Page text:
Ant loves funerals. He doesn’t have family left, so when he goes to funerals, he no longer fixates on the deceased. Instead, he’s fascinated by the minute observations of each spectacle: “The whole show—the bouquets and black-out drapes, the living room chapels, the organs droning out dirges to drum machine beats, the discount casket coupons thumbtacked by the phone, padlocked basement door—none of it is morbid, to me, anymore.”

Tariq Shah’s Whiteout Conditions (Two Dollar Radio) is not a quick read. Shah reminds you that even though he’s written a novel, he’s still a poet. Reading it is like floating down a river made of dark molasses, cycling consistently, and yet hampering your movement enough to let you sit in it, to feel cloaked in heaviness. Whiteout Conditions explores how nostalgia and toxic masculinity operate (and fail) as a conduit for grief.

This midwestern noir takes place in the Chicago burbs and Wisconsin, and follows Ant as he joins his friend from home, Vince, on a snowy drive to Wisconsin to mourn the death of Vince’s younger cousin, Ray. When Ant hears of Ray’s death, he sees it on the news; the freak accident was bad enough to make its way to New York, where he now lives. After hearing about it, Ant calls Vince and insists on coming to the funeral. Vince doesn’t seem invested in Ant coming, and it feels like Ant is begging to go because he wants a reason to visit home.

When Vince picks him up at O’Hare, the exchanges between the two are awkward. They lost touch after Ant left, and Ant finds that he really doesn’t know Vince; he only has the version of Vince that crystallized in his recollection. After the funeral, they make a pit stop to visit Ant’s childhood home, which is now a parking lot. Ant is surprised and emotional, and Vince mocks his naivety. “Home is where the heart is, Ant. Nobody tell you?” Through Ant, we find ourselves wiggling in the limitations of nostalgia. It’s impossible to experience home the way that he wants to experience it. He can’t connect with anyone from his past, especially not when they’re in the throes of grief. At the funeral, Ray’s mom, Marcy, has a breakdown. He and Vince arrive at Ray’s parents’ home after the funeral, and Ant struggles through a conversation with Dan, Ray’s dad. He narrates: “I’m not sure what else to do, nor am I sure whether Dan expects a different sort of performance of grief.” He reverts to small talk about the weather and traffic, and doesn’t ask about Marcy. Sure, Ant loves funerals, but only when he can sideline the discomfort. Coming home involves a discomfort that feels like an ambush, and his response is to deflect.

Some old patterns do hold up, but flimsily. Ant and Vince relate most when ribbing each other and engaging in playful physical violence, like they did when they were young. The book’s exploration of toxic masculinity comes through the combination of a conversational tone and carefully constructed description, which are restrained by emotional repression. Complicated emotions are packaged into quick-moving small talk. In their first conversation in person in years, Vince tells Ant, “We think you’re embarrassed by us. We think you’re ashamed.” When Ant asks who “we” means and why he’s bringing it up, he responds, “Just making conversation. We got a ways to go still and I thought—what better time to drill down to the heart of things?”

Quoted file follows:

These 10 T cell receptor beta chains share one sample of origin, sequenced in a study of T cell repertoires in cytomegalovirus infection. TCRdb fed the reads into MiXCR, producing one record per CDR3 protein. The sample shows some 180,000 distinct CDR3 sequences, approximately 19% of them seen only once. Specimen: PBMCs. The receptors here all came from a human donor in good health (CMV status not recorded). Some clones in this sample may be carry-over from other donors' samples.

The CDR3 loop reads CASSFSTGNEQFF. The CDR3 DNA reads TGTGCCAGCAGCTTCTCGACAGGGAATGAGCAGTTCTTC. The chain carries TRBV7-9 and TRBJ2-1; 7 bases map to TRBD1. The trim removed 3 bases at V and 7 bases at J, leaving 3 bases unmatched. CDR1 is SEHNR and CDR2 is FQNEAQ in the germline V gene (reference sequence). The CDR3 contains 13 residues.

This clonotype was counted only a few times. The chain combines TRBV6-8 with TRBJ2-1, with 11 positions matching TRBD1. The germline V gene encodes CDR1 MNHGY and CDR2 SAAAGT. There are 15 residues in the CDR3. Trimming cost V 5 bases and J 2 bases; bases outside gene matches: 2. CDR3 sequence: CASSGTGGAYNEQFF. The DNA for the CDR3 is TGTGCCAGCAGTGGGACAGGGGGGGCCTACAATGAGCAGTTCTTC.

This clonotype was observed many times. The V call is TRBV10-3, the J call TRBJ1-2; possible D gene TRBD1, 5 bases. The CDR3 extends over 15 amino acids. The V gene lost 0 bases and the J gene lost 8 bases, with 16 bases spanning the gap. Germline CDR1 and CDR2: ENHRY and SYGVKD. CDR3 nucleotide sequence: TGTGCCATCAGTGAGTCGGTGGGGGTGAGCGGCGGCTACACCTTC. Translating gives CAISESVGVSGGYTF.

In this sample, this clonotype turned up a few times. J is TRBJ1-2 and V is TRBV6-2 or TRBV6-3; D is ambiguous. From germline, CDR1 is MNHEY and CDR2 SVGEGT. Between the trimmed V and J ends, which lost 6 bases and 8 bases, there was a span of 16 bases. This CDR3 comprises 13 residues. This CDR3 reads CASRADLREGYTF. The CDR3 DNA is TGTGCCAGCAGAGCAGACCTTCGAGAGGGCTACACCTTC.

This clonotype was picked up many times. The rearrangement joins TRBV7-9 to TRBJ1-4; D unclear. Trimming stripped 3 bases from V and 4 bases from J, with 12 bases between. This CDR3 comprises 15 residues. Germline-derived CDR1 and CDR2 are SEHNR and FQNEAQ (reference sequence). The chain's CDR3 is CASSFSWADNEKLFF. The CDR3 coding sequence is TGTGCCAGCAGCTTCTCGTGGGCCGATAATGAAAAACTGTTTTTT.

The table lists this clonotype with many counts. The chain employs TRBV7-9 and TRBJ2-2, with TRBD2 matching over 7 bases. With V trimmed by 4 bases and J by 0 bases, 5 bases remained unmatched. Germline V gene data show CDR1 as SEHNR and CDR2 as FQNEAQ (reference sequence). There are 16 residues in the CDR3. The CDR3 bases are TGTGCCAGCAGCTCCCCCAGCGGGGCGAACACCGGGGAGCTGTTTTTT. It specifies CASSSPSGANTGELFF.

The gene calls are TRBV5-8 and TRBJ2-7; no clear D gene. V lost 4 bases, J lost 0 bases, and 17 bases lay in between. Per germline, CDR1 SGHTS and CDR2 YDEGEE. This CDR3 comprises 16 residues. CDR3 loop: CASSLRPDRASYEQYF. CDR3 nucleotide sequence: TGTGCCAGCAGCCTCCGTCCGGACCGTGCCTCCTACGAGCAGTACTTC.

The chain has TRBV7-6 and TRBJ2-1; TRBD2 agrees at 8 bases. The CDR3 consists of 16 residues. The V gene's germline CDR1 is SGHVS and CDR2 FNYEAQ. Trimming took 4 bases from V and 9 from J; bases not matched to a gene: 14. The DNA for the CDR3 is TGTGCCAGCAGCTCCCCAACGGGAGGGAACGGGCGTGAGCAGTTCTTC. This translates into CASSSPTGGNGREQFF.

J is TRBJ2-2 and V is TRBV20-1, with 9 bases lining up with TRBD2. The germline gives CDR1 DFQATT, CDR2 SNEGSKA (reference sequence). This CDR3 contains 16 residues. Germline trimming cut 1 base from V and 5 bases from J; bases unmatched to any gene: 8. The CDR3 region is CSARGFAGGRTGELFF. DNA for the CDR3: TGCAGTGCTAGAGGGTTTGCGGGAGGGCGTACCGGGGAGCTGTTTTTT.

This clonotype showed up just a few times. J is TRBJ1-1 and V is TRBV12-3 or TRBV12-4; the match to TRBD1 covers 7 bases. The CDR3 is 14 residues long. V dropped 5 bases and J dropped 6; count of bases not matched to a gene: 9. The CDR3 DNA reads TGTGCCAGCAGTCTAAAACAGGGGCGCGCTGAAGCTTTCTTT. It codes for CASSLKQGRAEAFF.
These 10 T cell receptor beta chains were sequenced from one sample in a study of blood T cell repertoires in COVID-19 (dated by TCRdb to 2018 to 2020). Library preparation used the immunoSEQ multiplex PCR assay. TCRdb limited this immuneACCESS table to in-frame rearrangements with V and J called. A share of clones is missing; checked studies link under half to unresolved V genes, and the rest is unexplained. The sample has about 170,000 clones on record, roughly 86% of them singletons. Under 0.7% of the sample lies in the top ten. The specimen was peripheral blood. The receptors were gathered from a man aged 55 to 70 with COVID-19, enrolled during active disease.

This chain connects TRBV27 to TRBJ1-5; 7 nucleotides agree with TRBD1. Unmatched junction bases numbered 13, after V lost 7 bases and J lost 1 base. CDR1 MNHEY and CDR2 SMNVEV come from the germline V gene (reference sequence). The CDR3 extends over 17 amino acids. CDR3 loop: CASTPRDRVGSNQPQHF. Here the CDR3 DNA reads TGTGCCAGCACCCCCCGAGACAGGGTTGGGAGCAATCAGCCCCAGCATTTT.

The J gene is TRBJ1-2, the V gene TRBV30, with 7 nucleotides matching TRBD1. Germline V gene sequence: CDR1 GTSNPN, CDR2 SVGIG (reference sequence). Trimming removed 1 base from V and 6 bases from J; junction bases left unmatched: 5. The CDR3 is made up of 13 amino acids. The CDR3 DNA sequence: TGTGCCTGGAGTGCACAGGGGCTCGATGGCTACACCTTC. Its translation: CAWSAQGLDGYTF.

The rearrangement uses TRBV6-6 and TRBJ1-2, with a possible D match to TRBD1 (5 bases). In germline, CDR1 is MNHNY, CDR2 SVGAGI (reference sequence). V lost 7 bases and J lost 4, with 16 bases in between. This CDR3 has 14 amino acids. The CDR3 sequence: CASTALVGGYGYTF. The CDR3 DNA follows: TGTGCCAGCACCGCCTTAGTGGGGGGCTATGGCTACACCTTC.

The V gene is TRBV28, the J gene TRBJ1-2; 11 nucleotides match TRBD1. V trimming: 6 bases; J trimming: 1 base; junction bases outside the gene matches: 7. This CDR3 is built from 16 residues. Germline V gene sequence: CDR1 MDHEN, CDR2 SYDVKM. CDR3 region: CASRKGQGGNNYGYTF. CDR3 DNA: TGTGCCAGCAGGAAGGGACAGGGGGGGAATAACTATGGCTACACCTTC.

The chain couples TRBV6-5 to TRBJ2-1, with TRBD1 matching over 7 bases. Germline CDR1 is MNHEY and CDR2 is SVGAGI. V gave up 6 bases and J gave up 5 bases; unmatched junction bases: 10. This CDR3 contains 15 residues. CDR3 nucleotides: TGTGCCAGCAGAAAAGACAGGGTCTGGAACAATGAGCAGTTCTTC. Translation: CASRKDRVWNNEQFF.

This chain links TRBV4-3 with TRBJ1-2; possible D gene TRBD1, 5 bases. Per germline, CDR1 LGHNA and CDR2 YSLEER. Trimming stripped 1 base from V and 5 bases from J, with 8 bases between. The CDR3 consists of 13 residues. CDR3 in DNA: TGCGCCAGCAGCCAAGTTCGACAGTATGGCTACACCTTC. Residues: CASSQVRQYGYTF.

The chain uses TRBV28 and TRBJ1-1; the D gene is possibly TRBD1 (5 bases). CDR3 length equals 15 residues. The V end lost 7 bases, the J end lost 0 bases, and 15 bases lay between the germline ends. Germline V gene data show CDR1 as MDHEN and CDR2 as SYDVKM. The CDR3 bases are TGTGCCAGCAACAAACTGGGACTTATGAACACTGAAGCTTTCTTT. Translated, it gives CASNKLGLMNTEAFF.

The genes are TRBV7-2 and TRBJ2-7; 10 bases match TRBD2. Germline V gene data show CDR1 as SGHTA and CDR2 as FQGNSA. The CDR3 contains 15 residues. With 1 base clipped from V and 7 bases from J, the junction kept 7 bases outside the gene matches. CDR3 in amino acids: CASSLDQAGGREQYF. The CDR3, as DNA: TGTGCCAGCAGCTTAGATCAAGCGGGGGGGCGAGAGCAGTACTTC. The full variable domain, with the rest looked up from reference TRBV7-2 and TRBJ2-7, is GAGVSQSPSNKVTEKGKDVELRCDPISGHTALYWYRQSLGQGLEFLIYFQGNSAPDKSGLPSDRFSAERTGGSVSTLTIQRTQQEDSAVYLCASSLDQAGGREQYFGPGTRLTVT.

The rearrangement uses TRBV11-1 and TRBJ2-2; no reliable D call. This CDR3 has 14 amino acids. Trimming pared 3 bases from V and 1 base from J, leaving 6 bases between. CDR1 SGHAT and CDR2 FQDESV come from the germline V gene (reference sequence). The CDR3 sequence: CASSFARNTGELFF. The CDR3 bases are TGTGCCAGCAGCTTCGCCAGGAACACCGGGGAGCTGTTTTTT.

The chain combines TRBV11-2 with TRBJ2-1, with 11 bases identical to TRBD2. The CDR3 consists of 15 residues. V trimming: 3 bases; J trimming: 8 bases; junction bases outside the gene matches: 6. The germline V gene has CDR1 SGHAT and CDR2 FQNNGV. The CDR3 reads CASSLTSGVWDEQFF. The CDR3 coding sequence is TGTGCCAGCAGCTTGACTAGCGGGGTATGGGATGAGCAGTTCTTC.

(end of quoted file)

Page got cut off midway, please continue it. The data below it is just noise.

Ant doesn’t make space for his feelings outwardly without detachment. It isn’t until he and Vince stop at a motel for a night, and go to bed, that Ant ruminates in his grief. He mourns an ex, but only under the anonymity of nighttime. Vince expresses his grief through emotional outbursts, which are often hazy and fueled by painkillers. His attempt to find closure after Ray’s death takes a disturbing turn, and Ant makes a decision that brings his barely-hanging-on friendship with Vince to a boil.

Shah captures Ant’s world of performing masculinity, and points out the way that performance falters when entering a home that no longer belongs to you. Whiteout Conditions tantalizes the reader with the prospect of breaking Ant’s emotional tethers, which peeks through the fault lines of the restrained language. Instead, we leave with the lingering familiarity of Ant’s hometown, which feels both soothing and ominous, frozen in time. Ant’s pining for the past doesn’t work for him. But in a historical moment like this one, where everything is uncertain and terrifying, it’s a relief to dip into the sweet and sad nostalgia of a preserved memory of Chicagoland past.   v